Every student entering the door to a classroom deserves to be seen, to be acknowledged, greeted and celebrated. If the work about to be undertaken is important, so are the participants. This assumption should be common practice, not an exception to the rule. Students must believe they matter in order to be ready, and able, to learn. Be advised - implied regard is not sufficient. (“They know I care about them.”) Their esteem and degree of perceived value and respect must be communicated in a manner that is deliberate, authentic and sincere.
Here’s an excellent example of what I mean. My wife shared a charming video with me over the weekend that captures this perfectly.
A teacher has three symbols posted outside of her classroom, next to the door: a large red heart, a pair of green hands and a yellow musical G clef (commonly known as a “treble clef.”) As the students prepare to enter the room at the beginning of the day, the teacher is standing in the doorway, eager to see which symbol each child selects. If a child taps the red heart, he or she gets a hug from the teacher. If the green hands are selected, the teacher and the student share a double “high five” and “fist bump.” If the yellow clef sign is the preferred option, both the teacher and the child engage in a playful little wiggle dance. Regardless of which symbol a child selects, they are recognized. They experience an encounter that is comfortable to them, and probably addresses their need for the day. The teacher and her students share a smile through a routine that suggests “I’m so glad you are here, that we are here together!” I’m willing to bet any stressors experienced by either the students or their teacher as their respective days began, are instantly nullified. No parent nagging, sibling conflict or traffic snarl has any hope of overriding the joyful power of this daily ritual.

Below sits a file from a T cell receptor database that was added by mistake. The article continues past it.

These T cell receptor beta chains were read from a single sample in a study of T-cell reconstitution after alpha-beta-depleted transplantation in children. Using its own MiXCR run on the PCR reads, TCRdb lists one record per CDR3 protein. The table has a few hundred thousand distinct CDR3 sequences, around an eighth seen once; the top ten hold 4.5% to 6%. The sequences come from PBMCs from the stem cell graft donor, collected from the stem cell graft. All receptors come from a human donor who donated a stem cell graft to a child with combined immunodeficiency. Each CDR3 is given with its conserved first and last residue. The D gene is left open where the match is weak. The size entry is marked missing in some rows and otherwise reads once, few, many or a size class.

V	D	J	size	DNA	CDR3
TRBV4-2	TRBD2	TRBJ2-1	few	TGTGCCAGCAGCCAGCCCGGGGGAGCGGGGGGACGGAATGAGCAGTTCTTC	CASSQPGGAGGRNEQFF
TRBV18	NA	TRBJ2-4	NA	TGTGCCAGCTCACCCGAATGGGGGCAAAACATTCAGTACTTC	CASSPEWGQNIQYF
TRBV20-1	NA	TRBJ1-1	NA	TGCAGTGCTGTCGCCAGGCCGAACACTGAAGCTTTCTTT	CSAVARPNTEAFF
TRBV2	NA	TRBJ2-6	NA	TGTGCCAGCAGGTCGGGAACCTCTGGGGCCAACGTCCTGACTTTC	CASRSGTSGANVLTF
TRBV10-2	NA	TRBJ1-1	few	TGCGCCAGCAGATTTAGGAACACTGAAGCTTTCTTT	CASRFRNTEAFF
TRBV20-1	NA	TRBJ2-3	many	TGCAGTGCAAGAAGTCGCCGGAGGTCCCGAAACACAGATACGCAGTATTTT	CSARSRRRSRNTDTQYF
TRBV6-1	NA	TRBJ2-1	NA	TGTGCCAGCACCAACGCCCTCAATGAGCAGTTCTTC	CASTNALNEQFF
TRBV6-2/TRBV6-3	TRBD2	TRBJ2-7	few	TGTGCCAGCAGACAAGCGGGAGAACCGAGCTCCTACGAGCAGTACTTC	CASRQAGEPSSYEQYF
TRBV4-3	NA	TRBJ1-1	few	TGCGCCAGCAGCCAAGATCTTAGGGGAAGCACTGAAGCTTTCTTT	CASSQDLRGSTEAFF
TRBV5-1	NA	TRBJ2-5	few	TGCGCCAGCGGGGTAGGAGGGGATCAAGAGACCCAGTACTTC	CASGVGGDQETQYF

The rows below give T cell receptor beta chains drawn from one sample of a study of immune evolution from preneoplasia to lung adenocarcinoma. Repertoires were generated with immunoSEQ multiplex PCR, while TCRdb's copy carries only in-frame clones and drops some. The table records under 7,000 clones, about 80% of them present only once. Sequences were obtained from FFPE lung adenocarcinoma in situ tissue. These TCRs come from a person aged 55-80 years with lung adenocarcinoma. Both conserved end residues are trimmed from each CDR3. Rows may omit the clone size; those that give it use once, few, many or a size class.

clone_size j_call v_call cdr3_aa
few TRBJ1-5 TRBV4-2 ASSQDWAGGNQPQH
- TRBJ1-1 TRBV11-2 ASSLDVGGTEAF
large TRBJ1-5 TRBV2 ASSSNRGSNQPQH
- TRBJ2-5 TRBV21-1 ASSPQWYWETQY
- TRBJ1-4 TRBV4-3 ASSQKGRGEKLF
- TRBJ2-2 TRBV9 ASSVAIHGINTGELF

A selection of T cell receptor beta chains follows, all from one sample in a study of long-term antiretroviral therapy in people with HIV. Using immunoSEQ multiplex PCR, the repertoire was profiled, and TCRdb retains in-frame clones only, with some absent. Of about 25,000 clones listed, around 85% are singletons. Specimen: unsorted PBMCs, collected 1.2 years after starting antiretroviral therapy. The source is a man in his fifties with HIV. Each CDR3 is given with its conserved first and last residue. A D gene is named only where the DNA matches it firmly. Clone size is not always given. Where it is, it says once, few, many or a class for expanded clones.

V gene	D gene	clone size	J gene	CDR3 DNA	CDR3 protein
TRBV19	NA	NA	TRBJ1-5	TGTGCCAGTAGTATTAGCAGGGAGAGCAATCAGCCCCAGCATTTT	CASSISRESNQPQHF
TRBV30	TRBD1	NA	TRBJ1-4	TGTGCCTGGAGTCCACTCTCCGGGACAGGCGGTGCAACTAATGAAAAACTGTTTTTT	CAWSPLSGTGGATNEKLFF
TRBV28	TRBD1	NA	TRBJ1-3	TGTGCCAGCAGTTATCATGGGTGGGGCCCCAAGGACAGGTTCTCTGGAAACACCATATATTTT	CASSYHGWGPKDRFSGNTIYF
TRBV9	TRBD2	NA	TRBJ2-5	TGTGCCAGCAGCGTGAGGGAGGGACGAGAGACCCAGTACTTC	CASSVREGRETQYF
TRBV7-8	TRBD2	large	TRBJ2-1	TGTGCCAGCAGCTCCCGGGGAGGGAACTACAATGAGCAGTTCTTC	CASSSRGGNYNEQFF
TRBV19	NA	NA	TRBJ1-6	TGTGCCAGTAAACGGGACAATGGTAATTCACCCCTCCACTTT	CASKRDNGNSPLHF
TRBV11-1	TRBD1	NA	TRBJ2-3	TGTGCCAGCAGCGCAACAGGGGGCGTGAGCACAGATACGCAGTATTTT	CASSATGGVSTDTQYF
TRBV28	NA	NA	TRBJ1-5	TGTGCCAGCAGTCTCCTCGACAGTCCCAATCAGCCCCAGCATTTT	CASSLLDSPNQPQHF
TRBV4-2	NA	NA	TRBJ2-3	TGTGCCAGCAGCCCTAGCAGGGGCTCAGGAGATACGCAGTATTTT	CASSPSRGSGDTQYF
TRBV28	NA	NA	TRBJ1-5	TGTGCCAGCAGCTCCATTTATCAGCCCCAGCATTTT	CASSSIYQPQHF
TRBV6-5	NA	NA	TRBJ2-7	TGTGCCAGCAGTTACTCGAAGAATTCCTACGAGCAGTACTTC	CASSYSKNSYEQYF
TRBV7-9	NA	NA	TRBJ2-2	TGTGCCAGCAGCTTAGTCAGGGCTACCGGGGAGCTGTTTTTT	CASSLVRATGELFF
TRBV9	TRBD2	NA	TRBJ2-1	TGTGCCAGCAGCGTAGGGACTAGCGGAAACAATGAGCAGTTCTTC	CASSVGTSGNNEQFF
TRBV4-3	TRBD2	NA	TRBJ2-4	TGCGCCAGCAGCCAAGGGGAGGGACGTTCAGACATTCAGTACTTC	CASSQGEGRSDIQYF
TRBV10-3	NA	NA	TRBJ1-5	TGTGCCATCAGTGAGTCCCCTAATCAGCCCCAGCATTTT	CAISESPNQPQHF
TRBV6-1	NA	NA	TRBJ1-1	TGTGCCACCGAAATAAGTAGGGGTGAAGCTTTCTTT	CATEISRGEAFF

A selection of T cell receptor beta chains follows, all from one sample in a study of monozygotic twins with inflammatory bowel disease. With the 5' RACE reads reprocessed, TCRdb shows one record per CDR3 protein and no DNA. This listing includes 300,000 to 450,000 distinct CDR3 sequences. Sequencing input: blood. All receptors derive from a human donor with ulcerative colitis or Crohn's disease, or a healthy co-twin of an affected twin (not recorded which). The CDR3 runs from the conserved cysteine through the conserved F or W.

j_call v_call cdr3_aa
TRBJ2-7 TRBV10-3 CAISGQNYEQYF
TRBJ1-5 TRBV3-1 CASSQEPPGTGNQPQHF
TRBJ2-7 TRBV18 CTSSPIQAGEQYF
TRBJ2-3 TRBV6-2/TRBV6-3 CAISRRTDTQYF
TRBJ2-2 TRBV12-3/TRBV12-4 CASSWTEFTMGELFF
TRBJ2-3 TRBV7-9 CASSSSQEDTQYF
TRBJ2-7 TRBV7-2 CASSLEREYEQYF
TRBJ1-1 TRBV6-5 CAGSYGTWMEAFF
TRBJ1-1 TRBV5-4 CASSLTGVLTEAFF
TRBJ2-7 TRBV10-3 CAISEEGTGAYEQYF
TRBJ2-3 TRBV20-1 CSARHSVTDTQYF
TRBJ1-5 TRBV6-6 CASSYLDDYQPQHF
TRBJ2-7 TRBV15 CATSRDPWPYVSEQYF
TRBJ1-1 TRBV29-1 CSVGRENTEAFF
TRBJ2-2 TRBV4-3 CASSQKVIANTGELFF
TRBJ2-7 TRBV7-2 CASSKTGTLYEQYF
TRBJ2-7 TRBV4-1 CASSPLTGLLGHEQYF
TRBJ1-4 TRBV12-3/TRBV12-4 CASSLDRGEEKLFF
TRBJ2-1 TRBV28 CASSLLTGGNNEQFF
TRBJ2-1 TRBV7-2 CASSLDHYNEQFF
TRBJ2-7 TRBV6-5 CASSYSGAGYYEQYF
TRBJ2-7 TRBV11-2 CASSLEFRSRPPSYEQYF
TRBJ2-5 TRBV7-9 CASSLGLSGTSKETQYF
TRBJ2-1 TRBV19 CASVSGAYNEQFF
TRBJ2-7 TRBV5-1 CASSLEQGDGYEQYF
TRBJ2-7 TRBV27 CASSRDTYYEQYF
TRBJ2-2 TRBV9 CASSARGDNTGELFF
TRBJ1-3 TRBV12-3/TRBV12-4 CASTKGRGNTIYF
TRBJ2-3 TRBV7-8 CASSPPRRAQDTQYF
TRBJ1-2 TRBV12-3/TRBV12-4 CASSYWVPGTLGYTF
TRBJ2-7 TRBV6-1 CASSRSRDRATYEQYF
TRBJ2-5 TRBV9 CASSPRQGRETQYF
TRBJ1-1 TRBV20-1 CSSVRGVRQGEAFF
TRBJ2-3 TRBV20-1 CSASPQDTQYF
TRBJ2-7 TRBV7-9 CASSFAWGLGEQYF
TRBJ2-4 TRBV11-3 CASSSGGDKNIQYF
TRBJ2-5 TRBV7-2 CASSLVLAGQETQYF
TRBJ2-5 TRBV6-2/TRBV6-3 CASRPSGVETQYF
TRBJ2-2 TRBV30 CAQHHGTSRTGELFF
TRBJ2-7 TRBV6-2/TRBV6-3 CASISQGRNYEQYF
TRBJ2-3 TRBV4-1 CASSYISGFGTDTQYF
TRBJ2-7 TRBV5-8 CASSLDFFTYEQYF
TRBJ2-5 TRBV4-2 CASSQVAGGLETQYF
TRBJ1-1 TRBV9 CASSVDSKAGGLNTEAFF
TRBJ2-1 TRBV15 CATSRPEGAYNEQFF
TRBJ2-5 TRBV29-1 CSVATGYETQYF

Okay. I can hear the “yah, but” arguments of naysayers. “We’ve been directed to not touch students.” Or “I’d be too embarrassed to do a dance.” And commonly, “I’m too busy getting ready for the day to have time for such nonsense.” With each of these arguments, and the multitude of other excuses that are equally plausible, the reader is missing the point. The power of this ritual is not in the specific actions the teacher has elected to share with her charges. It’s not the hugging, bumping or dancing that are important here. What matters is that she has decided to do something to acknowledge her students. She has made the bold, and critical, assessment that there can be no better way to begin each day, for herself and the children she serves, then making certain that each of them know she sees them and values them.
Students are preparing to enter our schools and classrooms in the coming days or weeks. I challenge everyone who has daily contact with kids to pause a moment and consider what they might do to acknowledge the children they encounter. In satisfying the directive in the first paragraph of this post, whatever you decide to do must be deliberate, authentic and sincere. So, given that, ask yourself what you are personally comfortable with, and in thinking about the kids themselves, what would they find meaningful and appropriate. Hugs, bumps and dancing can easily be replaced with handshakes, smiles and a simple “good morning.” The options are varied and wide open. The only unacceptable option is to decide to do nothing.
In delivering The Education Kids Deserve, children must know they are valued. They must hear, and feel, “I’m so glad you’re here!”